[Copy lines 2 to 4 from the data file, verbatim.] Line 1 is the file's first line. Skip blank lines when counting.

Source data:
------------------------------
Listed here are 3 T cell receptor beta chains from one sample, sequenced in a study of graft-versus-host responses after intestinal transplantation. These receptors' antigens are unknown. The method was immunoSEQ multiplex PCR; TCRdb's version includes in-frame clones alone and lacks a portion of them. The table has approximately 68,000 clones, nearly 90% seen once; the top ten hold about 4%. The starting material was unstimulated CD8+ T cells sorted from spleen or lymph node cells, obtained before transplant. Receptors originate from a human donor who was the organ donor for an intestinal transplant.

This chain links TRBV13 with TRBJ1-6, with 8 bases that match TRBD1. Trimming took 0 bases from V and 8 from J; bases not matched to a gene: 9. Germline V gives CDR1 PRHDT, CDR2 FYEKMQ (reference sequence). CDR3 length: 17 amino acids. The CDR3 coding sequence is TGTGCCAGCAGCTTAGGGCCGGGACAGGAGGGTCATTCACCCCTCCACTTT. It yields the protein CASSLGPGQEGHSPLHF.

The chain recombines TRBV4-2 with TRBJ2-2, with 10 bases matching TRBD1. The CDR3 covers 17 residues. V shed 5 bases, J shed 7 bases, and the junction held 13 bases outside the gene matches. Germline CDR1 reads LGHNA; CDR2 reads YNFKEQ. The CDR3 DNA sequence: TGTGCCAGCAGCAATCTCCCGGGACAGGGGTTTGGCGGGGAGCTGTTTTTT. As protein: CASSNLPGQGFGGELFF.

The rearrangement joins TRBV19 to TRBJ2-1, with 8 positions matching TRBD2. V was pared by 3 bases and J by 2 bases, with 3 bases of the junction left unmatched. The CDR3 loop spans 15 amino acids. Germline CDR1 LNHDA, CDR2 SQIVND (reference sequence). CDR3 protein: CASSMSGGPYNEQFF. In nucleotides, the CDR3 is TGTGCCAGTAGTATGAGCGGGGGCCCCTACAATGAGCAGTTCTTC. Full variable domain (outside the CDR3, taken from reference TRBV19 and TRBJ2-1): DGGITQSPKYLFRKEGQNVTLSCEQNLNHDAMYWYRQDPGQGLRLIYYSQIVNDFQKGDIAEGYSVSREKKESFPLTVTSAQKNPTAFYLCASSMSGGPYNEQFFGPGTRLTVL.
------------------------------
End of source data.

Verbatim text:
This chain links TRBV13 with TRBJ1-6, with 8 bases that match TRBD1. Trimming took 0 bases from V and 8 from J; bases not matched to a gene: 9. Germline V gives CDR1 PRHDT, CDR2 FYEKMQ (reference sequence). CDR3 length: 17 amino acids. The CDR3 coding sequence is TGTGCCAGCAGCTTAGGGCCGGGACAGGAGGGTCATTCACCCCTCCACTTT. It yields the protein CASSLGPGQEGHSPLHF.

The chain recombines TRBV4-2 with TRBJ2-2, with 10 bases matching TRBD1. The CDR3 covers 17 residues. V shed 5 bases, J shed 7 bases, and the junction held 13 bases outside the gene matches. Germline CDR1 reads LGHNA; CDR2 reads YNFKEQ. The CDR3 DNA sequence: TGTGCCAGCAGCAATCTCCCGGGACAGGGGTTTGGCGGGGAGCTGTTTTTT. As protein: CASSNLPGQGFGGELFF.

The rearrangement joins TRBV19 to TRBJ2-1, with 8 positions matching TRBD2. V was pared by 3 bases and J by 2 bases, with 3 bases of the junction left unmatched. The CDR3 loop spans 15 amino acids. Germline CDR1 LNHDA, CDR2 SQIVND (reference sequence). CDR3 protein: CASSMSGGPYNEQFF. In nucleotides, the CDR3 is TGTGCCAGTAGTATGAGCGGGGGCCCCTACAATGAGCAGTTCTTC. Full variable domain (outside the CDR3, taken from reference TRBV19 and TRBJ2-1): DGGITQSPKYLFRKEGQNVTLSCEQNLNHDAMYWYRQDPGQGLRLIYYSQIVNDFQKGDIAEGYSVSREKKESFPLTVTSAQKNPTAFYLCASSMSGGPYNEQFFGPGTRLTVL.